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Geochemical 'fingerprints' leave evidence that megafloods eroded steep gorge
ScienceDaily
The Yarlung-Tsangpo River in southern Asia drops rapidly through the Himalaya Mountains on its way to the Bay of Bengal, losing about 7,000 feet of elevation through the precipitously steep Tsangpo Gorge. For the first time, scientists have direct geochemical evidence that the 150-mile long gorge, possibly the world's deepest, was the conduit by which megafloods from glacial lakes, perhaps half the volume of Lake Erie, drained suddenly and catastrophically through the Himalayas when their ice dams failed at times during the last 2 million years.
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Plans for manned mission to Mars drawn up by British team
The Telegraph
The mission would involve sending a three-man crew to the Red Planet in a specially designed spacecraft that would generate its own gravity. By splitting the spacecraft into two sections, connected by a tether, it could spin to generate artificial gravity through the centrifugal forces. The scientists, who work at Imperial College London and have collaborated with Nasa on previous robotic missions to Mars, also propose sending a habitat module, a rover and return vehicle in advance.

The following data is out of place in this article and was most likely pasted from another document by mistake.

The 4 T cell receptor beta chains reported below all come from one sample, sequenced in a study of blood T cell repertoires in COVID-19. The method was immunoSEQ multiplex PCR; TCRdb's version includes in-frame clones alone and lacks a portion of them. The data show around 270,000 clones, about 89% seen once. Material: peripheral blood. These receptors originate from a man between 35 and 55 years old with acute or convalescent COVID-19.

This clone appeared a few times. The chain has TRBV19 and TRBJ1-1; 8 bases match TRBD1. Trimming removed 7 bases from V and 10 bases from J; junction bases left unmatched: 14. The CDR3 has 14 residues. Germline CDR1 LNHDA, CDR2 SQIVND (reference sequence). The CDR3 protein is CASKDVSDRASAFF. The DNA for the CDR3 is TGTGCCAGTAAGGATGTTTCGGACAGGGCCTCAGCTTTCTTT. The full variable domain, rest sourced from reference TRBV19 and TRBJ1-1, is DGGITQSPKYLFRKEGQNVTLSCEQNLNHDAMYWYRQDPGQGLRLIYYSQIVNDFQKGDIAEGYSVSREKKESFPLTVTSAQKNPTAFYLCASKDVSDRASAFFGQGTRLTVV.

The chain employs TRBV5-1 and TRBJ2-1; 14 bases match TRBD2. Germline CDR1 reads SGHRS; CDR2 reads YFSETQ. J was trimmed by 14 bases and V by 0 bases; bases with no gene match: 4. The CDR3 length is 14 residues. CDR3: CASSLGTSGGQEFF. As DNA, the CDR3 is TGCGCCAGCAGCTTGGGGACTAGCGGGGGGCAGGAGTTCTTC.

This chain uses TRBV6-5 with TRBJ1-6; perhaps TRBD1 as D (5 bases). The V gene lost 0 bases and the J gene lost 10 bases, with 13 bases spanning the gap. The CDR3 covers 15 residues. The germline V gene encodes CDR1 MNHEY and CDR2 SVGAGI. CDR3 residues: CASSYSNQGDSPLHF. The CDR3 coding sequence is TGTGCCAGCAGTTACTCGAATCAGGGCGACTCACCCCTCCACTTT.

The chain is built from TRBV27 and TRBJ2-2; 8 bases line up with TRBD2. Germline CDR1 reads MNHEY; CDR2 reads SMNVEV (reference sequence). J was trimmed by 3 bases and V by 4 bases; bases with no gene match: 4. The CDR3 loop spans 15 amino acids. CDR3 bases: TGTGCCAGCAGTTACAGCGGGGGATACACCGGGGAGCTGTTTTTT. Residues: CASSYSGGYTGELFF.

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TRENDING ARTICLES
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    How Mars' atmosphere got so thin: Reports detail Curiosity clues to atmosphere's past (ScienceDaily)